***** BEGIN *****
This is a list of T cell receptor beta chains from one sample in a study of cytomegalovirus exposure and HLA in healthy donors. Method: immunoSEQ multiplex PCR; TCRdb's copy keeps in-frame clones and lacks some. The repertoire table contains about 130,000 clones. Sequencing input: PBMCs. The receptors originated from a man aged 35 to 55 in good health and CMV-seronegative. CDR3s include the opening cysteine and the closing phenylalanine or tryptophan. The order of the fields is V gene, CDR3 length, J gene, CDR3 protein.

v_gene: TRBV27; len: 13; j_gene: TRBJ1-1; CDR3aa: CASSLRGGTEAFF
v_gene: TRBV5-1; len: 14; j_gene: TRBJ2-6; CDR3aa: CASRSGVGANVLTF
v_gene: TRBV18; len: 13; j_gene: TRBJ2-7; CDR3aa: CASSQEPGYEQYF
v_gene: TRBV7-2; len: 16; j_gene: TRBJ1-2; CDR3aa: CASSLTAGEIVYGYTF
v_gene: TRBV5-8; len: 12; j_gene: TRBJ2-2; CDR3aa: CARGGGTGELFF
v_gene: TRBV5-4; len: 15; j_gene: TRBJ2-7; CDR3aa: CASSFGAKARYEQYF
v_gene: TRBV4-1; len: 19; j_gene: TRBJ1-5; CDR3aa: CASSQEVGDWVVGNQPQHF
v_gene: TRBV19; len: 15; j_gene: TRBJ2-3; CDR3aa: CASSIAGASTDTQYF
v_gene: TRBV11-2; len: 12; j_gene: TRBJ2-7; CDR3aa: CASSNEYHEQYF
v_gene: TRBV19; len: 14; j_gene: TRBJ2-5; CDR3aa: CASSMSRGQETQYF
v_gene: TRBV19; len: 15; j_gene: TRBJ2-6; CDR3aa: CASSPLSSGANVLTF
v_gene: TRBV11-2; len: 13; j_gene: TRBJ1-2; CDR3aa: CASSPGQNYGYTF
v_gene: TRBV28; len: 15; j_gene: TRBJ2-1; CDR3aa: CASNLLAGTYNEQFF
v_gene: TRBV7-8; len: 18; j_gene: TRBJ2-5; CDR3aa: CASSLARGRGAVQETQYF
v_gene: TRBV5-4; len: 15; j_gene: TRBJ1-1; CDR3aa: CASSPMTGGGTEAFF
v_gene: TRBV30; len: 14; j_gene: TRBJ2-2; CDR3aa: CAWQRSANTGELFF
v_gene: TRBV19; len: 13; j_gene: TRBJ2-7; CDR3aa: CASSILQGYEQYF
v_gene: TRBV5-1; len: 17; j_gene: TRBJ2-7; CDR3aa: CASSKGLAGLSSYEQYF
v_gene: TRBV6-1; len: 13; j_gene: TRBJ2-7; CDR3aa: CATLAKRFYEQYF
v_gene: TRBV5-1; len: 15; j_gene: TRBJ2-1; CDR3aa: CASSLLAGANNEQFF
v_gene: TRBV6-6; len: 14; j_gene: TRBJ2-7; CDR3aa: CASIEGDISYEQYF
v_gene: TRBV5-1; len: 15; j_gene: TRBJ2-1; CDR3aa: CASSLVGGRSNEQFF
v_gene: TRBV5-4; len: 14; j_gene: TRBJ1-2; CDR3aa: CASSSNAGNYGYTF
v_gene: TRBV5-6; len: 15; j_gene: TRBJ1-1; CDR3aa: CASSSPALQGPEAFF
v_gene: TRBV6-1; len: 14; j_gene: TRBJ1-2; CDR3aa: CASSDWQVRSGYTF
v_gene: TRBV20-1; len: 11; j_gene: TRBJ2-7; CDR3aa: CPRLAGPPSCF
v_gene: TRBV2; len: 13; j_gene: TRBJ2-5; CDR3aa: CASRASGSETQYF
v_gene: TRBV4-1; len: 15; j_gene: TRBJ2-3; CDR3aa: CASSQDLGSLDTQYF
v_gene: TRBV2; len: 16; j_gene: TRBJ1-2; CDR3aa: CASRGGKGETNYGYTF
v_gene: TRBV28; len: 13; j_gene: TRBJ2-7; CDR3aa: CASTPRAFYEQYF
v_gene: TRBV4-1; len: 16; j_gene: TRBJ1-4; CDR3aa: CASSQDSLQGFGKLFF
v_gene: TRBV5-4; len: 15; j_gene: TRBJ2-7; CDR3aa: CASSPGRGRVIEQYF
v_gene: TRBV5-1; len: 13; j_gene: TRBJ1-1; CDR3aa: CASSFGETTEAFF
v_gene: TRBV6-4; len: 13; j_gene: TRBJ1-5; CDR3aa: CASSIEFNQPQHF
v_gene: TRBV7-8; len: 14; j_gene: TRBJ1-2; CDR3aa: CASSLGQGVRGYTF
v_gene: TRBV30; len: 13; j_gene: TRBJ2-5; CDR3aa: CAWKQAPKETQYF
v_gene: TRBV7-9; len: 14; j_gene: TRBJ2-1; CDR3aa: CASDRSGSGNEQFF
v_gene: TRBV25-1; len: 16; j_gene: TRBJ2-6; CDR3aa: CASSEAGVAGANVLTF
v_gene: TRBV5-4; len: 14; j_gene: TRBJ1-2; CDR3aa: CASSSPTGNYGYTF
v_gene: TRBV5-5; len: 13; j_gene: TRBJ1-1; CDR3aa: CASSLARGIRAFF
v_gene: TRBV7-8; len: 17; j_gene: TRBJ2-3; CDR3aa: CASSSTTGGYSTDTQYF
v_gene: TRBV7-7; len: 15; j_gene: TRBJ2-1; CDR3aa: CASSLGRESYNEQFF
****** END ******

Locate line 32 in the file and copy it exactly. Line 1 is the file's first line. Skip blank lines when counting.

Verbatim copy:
v_gene: TRBV4-1; len: 16; j_gene: TRBJ1-4; CDR3aa: CASSQDSLQGFGKLFF